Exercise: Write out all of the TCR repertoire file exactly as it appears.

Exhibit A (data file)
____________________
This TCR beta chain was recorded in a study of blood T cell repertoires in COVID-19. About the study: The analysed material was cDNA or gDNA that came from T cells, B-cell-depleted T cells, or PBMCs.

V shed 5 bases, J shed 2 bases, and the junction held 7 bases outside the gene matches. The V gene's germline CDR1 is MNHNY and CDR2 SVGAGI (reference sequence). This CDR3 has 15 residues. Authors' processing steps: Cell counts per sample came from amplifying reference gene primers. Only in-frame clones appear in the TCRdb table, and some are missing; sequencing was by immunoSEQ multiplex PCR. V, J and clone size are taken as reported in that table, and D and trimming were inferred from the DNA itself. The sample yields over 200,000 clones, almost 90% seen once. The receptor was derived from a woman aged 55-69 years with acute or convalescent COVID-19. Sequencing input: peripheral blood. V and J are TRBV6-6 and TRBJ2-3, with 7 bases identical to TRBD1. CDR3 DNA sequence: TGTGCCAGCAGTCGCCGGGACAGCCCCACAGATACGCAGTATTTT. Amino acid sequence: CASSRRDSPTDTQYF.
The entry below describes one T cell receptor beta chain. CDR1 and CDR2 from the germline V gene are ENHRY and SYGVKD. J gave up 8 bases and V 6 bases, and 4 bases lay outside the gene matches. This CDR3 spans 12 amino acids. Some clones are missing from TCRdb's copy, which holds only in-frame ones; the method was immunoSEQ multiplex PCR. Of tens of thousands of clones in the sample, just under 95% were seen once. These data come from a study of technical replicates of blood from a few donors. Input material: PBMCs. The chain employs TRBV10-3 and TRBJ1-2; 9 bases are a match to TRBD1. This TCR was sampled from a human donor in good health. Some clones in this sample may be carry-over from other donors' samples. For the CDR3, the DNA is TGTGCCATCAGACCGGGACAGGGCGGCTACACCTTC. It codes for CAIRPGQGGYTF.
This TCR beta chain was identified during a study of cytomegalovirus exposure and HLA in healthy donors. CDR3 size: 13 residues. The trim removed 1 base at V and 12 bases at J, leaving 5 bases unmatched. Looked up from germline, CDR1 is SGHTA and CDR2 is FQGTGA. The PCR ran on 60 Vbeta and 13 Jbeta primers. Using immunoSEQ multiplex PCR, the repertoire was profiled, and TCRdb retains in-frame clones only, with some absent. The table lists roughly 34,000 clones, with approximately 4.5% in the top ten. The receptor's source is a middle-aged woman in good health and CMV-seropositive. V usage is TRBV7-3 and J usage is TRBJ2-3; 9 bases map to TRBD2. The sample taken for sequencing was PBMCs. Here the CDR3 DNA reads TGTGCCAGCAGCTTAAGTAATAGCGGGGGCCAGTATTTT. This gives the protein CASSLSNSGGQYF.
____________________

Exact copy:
This TCR beta chain was recorded in a study of blood T cell repertoires in COVID-19. About the study: The analysed material was cDNA or gDNA that came from T cells, B-cell-depleted T cells, or PBMCs.

V shed 5 bases, J shed 2 bases, and the junction held 7 bases outside the gene matches. The V gene's germline CDR1 is MNHNY and CDR2 SVGAGI (reference sequence). This CDR3 has 15 residues. Authors' processing steps: Cell counts per sample came from amplifying reference gene primers. Only in-frame clones appear in the TCRdb table, and some are missing; sequencing was by immunoSEQ multiplex PCR. V, J and clone size are taken as reported in that table, and D and trimming were inferred from the DNA itself. The sample yields over 200,000 clones, almost 90% seen once. The receptor was derived from a woman aged 55-69 years with acute or convalescent COVID-19. Sequencing input: peripheral blood. V and J are TRBV6-6 and TRBJ2-3, with 7 bases identical to TRBD1. CDR3 DNA sequence: TGTGCCAGCAGTCGCCGGGACAGCCCCACAGATACGCAGTATTTT. Amino acid sequence: CASSRRDSPTDTQYF.
The entry below describes one T cell receptor beta chain. CDR1 and CDR2 from the germline V gene are ENHRY and SYGVKD. J gave up 8 bases and V 6 bases, and 4 bases lay outside the gene matches. This CDR3 spans 12 amino acids. Some clones are missing from TCRdb's copy, which holds only in-frame ones; the method was immunoSEQ multiplex PCR. Of tens of thousands of clones in the sample, just under 95% were seen once. These data come from a study of technical replicates of blood from a few donors. Input material: PBMCs. The chain employs TRBV10-3 and TRBJ1-2; 9 bases are a match to TRBD1. This TCR was sampled from a human donor in good health. Some clones in this sample may be carry-over from other donors' samples. For the CDR3, the DNA is TGTGCCATCAGACCGGGACAGGGCGGCTACACCTTC. It codes for CAIRPGQGGYTF.
This TCR beta chain was identified during a study of cytomegalovirus exposure and HLA in healthy donors. CDR3 size: 13 residues. The trim removed 1 base at V and 12 bases at J, leaving 5 bases unmatched. Looked up from germline, CDR1 is SGHTA and CDR2 is FQGTGA. The PCR ran on 60 Vbeta and 13 Jbeta primers. Using immunoSEQ multiplex PCR, the repertoire was profiled, and TCRdb retains in-frame clones only, with some absent. The table lists roughly 34,000 clones, with approximately 4.5% in the top ten. The receptor's source is a middle-aged woman in good health and CMV-seropositive. V usage is TRBV7-3 and J usage is TRBJ2-3; 9 bases map to TRBD2. The sample taken for sequencing was PBMCs. Here the CDR3 DNA reads TGTGCCAGCAGCTTAAGTAATAGCGGGGGCCAGTATTTT. This gives the protein CASSLSNSGGQYF.